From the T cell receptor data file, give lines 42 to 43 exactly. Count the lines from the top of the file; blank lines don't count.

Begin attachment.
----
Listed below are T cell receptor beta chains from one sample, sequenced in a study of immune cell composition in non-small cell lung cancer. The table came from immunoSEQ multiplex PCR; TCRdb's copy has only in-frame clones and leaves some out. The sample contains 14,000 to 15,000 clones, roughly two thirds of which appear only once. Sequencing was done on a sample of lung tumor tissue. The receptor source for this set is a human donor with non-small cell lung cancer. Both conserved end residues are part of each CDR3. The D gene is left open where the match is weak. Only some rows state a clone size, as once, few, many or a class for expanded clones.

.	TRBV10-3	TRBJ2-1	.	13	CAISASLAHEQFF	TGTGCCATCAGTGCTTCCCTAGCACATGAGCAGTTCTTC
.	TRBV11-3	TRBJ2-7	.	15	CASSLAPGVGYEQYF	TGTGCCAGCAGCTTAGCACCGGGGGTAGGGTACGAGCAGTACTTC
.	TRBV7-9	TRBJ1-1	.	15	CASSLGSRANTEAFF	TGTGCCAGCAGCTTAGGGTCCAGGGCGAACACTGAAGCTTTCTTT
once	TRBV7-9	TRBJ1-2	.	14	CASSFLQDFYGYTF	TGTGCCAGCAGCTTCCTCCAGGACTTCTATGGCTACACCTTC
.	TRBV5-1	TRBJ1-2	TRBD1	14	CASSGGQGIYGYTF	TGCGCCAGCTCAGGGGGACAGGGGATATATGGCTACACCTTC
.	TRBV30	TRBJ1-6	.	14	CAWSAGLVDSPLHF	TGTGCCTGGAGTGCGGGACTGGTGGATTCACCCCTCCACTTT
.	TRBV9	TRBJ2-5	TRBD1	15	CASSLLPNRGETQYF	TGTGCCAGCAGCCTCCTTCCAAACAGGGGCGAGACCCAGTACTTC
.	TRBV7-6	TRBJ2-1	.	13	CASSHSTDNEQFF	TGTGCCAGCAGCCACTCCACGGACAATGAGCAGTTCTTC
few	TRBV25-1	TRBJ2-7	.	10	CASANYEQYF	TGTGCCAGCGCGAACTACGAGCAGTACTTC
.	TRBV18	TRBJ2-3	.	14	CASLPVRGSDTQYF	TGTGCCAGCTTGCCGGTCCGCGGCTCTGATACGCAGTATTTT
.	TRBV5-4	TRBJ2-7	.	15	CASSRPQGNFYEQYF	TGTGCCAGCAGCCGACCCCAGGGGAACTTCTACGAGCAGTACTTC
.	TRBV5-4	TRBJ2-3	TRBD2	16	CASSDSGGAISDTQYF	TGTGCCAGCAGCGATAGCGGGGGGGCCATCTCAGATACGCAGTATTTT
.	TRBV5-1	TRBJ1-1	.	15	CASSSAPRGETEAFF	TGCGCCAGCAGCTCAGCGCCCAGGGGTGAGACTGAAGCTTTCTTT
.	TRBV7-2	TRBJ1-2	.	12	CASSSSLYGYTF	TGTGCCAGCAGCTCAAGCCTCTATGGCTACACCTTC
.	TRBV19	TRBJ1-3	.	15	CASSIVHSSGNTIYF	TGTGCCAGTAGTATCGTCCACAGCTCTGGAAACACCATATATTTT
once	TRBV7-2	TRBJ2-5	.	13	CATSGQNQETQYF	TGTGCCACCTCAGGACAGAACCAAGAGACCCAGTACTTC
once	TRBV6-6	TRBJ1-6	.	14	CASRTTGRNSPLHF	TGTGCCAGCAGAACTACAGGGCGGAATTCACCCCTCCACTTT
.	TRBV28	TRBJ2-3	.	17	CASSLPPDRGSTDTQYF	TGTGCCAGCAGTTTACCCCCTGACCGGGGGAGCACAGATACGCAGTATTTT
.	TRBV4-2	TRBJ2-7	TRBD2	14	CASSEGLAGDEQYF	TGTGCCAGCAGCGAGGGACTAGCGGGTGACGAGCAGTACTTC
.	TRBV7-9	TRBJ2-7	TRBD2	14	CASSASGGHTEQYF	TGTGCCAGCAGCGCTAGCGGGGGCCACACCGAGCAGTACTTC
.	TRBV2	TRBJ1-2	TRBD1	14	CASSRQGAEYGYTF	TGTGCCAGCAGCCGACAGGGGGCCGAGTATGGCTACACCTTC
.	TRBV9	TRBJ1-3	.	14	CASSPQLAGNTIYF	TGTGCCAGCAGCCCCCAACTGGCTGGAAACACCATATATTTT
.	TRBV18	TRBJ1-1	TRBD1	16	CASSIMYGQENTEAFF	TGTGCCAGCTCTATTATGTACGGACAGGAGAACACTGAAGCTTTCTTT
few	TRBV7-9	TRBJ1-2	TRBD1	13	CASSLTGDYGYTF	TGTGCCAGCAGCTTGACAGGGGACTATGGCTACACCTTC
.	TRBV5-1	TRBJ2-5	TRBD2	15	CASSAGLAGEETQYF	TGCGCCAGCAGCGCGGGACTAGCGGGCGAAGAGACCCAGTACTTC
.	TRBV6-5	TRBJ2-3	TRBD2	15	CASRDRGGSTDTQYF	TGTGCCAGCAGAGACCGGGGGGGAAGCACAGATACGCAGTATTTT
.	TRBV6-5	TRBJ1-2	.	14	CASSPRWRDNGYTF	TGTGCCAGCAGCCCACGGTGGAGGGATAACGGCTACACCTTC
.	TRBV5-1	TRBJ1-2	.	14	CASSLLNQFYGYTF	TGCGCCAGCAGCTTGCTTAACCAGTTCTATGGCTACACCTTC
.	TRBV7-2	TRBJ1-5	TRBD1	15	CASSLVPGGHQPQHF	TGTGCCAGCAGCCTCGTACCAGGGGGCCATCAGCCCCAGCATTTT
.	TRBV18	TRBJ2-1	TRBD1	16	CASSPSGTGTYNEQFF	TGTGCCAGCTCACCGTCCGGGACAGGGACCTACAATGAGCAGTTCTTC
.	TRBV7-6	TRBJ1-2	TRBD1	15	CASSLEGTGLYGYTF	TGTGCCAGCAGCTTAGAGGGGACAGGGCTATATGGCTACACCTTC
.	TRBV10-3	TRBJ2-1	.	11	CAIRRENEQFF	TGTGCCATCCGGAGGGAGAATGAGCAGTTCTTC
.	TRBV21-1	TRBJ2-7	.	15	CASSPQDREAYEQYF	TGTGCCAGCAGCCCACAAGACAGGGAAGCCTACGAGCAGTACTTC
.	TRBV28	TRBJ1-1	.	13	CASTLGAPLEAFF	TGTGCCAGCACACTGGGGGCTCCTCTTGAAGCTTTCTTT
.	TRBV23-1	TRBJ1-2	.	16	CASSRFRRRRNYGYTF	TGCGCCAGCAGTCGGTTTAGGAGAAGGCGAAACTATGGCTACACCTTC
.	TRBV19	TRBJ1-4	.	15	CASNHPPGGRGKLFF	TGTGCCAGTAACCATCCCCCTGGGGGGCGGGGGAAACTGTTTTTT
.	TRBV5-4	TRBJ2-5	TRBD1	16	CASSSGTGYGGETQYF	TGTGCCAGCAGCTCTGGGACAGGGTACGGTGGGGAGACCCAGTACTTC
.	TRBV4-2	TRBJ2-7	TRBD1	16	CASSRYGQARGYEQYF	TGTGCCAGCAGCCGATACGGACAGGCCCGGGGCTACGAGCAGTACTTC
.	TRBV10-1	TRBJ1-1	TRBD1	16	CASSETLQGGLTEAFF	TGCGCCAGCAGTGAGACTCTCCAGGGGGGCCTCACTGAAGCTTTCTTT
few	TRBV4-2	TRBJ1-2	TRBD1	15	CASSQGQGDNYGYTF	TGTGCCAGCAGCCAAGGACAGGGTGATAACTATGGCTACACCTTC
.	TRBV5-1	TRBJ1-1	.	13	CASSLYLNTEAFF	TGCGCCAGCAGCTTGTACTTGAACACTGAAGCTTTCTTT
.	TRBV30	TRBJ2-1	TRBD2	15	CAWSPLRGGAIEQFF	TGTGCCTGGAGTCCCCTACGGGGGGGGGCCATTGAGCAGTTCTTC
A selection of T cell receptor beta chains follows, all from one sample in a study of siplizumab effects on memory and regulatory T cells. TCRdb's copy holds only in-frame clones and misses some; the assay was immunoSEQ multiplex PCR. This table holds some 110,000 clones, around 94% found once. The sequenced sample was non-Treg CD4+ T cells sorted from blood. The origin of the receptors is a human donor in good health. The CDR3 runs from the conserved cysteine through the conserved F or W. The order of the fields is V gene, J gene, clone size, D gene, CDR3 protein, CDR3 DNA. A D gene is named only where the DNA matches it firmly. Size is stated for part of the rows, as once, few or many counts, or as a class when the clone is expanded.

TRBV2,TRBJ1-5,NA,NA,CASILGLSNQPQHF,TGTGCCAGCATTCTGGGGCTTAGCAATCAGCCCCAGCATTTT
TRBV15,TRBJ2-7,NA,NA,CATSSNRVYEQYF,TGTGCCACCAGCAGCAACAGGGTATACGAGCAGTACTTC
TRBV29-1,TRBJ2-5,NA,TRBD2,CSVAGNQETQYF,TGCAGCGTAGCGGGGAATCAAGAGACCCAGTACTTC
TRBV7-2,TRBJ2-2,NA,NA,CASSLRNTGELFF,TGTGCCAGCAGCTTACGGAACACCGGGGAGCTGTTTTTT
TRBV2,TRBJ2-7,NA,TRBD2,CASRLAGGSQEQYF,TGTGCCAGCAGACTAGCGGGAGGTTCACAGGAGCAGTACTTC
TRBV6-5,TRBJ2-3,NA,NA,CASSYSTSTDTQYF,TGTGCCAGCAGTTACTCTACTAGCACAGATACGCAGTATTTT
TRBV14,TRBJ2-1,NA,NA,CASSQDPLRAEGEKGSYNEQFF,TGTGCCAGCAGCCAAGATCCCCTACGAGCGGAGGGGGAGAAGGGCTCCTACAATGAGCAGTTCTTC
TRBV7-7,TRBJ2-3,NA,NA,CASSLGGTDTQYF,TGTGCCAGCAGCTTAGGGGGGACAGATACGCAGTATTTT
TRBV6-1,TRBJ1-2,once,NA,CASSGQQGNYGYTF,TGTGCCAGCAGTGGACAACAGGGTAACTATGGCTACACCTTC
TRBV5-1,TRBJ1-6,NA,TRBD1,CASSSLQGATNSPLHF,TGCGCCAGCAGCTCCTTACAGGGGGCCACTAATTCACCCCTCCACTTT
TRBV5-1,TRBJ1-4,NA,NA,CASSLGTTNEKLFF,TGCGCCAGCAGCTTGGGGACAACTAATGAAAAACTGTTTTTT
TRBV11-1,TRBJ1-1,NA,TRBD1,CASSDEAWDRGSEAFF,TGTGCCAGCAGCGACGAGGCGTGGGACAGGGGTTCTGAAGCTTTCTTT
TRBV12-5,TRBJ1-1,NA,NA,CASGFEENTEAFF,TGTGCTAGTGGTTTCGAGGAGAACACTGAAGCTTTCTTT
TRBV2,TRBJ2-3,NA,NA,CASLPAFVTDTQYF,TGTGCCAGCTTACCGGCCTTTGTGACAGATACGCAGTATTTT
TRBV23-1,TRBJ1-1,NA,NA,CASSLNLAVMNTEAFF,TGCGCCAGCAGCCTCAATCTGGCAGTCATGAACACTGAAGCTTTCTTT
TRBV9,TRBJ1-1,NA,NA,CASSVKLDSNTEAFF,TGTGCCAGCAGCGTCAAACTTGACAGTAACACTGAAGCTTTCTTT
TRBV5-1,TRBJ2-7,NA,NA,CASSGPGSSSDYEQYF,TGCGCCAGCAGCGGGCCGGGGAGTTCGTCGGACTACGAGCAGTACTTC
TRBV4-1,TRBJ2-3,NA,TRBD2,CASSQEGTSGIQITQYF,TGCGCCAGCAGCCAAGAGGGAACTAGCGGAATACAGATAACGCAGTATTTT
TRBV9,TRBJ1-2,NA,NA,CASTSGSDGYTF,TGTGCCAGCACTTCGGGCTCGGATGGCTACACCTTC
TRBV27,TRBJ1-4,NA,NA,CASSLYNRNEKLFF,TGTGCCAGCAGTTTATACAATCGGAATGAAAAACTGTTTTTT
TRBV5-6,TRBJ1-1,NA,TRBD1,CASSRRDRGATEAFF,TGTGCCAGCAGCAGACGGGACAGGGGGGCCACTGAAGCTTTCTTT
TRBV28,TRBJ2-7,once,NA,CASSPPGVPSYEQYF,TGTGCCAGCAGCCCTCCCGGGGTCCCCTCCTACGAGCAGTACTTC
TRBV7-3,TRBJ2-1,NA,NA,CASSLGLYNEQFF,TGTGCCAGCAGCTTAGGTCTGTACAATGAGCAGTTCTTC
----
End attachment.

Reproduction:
.	TRBV5-1	TRBJ1-1	.	13	CASSLYLNTEAFF	TGCGCCAGCAGCTTGTACTTGAACACTGAAGCTTTCTTT
.	TRBV30	TRBJ2-1	TRBD2	15	CAWSPLRGGAIEQFF	TGTGCCTGGAGTCCCCTACGGGGGGGGGCCATTGAGCAGTTCTTC